New Mutant Monday #90 - Camerus

Chris Van Deelen

 No. Enc: 2d20
Alignment:  Neutral
Movement: 30’ (10’) Land
                    150’ (50’) Water
AC: 6 (3 in the water)
HD: 4
Attacks: 1 tongue or 1 horn strike
Damage: 1d8+3 or 2d8+6.
Save: L4
Morale: 7
Hoard Class: Incidental

In a world of strange chimera’s, this one is right at home. The chimerians, the individual or the group of genegineers that take pride at combining the genetic code of two animals to create a new species never seem to run out of ideas.

This particular creature is the cross between a walrus and a chameleon. It has the flesh of a chameleon, as well as the eyes and the triple horns on its head, but has the body and fins of a walrus. They are also considerably smaller than the typical walrus, barely being a quarter of the size, but they are still quite formidable.

They are most at home in the water, and prefer the somewhat cooler temperatures of the temperate coastline to the warmer waters found south, or the arctic water to the north. They still have the same dietary requirement as the walrus, preferring to consume fish.

This is how they differ significantly from the walrus – they may enjoy a diet of fish, but they can often feed themselves while sunning on the shore. They use their long, sticky tongues to fish, and are able to catch prey up to 100 feet from their location. They can and also use this to catch larger insects that might be noticed, a layover from their lizard genetics.

Although cumbersome on land, they are not as slow as the walrus, but come damn close to being so. In the water they are shockingly fast and agile, which makes them a dangerous foe to contend with.

Out of the water, they can be found basking on rocks, clinging to the sides of cliffs or even larger trees. The flippers have the same sticky pads that their reptilian counterparts possess and use them all the time. Often they will also go un-noticed due to the chameleon properties of their scaled flesh, blending into the background As a result, the creatures gain surprise on a 1-2 on a d6 roll.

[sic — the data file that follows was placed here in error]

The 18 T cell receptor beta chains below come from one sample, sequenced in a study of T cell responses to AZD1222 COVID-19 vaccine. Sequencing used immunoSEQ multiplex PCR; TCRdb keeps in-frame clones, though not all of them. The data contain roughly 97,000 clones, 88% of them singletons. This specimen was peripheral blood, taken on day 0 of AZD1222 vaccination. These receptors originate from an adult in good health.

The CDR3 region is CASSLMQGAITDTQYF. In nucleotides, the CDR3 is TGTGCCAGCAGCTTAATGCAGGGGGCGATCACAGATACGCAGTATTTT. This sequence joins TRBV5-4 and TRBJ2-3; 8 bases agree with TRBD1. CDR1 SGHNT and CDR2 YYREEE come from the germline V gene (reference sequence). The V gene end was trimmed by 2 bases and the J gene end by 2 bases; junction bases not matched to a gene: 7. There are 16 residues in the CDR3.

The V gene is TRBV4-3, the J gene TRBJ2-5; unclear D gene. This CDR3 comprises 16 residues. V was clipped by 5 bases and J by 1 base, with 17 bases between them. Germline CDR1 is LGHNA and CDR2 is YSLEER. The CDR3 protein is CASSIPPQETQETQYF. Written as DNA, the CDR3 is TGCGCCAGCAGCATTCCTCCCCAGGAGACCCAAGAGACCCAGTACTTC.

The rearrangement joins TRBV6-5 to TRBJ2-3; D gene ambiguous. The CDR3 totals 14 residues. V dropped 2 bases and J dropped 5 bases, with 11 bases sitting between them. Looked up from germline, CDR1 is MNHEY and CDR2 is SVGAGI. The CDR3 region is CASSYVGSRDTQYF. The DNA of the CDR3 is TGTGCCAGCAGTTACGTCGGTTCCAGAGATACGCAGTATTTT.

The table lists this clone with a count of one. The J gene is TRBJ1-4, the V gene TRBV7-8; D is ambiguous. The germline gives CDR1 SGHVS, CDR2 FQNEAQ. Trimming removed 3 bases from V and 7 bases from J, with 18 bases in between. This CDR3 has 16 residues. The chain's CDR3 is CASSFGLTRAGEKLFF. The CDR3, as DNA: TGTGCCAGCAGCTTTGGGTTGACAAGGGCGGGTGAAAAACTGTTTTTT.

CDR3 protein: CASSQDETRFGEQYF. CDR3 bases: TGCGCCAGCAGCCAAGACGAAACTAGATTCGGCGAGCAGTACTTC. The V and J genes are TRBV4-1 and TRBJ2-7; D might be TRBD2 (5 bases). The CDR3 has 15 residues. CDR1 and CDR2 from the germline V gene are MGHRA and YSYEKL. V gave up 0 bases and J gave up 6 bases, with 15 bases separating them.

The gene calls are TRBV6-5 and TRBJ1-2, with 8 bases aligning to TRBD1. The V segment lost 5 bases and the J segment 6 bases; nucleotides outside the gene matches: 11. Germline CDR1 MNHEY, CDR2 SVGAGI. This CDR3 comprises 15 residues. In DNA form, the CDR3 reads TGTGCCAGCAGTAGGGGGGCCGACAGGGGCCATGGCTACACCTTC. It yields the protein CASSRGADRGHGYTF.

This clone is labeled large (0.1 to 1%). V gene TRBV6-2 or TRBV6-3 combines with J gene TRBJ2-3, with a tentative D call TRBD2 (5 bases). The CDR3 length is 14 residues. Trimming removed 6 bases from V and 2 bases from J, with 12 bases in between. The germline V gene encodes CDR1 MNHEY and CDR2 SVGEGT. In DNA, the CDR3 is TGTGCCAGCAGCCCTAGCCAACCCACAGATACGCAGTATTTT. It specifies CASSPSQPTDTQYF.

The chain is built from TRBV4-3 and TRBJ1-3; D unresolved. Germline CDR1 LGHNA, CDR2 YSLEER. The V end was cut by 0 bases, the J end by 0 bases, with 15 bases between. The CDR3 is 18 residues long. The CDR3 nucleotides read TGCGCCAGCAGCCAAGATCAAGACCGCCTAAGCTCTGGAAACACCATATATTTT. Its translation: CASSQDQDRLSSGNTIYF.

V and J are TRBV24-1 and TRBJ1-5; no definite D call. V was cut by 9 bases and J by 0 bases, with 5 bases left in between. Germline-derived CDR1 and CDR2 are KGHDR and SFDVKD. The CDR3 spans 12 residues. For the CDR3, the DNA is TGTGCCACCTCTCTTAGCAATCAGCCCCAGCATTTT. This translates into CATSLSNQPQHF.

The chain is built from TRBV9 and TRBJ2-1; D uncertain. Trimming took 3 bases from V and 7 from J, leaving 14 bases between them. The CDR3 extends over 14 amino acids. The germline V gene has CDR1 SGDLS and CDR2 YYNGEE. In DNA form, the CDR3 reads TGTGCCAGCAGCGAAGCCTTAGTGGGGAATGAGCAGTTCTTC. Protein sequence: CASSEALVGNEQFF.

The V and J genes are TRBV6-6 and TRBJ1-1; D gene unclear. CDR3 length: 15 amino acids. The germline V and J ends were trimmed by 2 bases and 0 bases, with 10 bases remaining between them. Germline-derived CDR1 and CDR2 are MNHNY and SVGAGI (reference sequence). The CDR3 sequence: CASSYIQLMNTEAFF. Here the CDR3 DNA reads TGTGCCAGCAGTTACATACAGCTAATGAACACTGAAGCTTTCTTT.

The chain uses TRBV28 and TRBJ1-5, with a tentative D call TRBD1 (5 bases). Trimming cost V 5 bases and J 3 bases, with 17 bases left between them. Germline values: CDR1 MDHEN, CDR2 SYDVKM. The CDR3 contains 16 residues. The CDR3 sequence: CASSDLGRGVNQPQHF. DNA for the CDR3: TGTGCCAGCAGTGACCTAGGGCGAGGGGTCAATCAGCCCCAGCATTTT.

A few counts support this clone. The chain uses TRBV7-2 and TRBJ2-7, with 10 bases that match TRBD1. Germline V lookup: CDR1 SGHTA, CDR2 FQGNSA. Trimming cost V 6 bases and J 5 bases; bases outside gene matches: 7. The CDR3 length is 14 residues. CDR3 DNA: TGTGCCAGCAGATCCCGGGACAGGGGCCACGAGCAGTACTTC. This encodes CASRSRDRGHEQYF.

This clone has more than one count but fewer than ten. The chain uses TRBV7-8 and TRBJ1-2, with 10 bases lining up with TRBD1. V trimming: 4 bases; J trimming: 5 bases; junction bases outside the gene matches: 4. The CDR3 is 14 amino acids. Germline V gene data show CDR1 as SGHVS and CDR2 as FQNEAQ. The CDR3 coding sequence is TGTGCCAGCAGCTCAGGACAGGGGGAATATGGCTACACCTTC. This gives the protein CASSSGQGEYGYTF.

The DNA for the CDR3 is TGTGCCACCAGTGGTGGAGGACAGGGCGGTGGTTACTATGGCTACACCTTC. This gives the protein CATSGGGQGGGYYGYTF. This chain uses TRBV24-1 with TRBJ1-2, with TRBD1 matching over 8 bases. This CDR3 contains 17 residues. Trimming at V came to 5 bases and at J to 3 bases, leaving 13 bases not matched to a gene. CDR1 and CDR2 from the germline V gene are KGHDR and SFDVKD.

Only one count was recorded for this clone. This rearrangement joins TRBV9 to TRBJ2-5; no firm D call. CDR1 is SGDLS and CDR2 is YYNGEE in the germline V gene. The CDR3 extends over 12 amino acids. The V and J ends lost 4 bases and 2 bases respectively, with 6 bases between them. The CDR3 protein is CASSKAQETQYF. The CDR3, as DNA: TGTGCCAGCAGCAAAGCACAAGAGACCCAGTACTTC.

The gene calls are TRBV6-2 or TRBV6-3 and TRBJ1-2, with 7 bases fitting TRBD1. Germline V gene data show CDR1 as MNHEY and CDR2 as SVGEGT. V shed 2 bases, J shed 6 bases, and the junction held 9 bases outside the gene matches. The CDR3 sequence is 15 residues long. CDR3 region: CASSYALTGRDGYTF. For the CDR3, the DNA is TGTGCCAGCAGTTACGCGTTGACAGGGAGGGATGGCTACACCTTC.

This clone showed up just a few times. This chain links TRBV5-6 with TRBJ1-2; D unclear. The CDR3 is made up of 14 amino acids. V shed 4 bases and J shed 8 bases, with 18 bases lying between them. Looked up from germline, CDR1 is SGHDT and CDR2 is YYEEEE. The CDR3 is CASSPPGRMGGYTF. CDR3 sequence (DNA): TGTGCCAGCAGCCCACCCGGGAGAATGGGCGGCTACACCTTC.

For the most part, they are content to lay in the sun, basking in the rays and lazily fishing for food, be it fish, crustaceans, or insect. They are more content to let the world go by around them, and are not concerned with the comings and goings of others, unless they are threatened. When on land they will shoot their tongues out, often opting out of using the sticky end and treating it like a projectile. If the foe proves to be too difficult, they will retreat to the water and try to escape, or if the foe decides to follow, they will swarm and attack it, causing terrifying damage and often kill the target before he knows what hit him.

Those struck by the tongue must make a saving throw versus stun or be stunned for 1d6 rounds, and the creature can likewise use it to grab objects, such as weapons, from the hands of a foe. This requires a ranged attack with a -4 to hit. If the strike is successful, the creature can pull the weapon out of the foe’s hand. This requires a grapple check, with the creature having Strength of 14.

The creatures will mate once a year, typically during the fall and the females will lay clutches of 1d8 eggs, which already possess the chameleon epidermis mutation, and they blend in perfectly with the surroundings. The females can smell the eggs, as can others of their speices, and they will always protect one another’s nests from intruders and predators. The eggs require four months to mature and hatch, and the young creatures require another year to become full adults.

Mutations: Aberrant form (natural weapons, chimera), chameleon epidermis, gigantism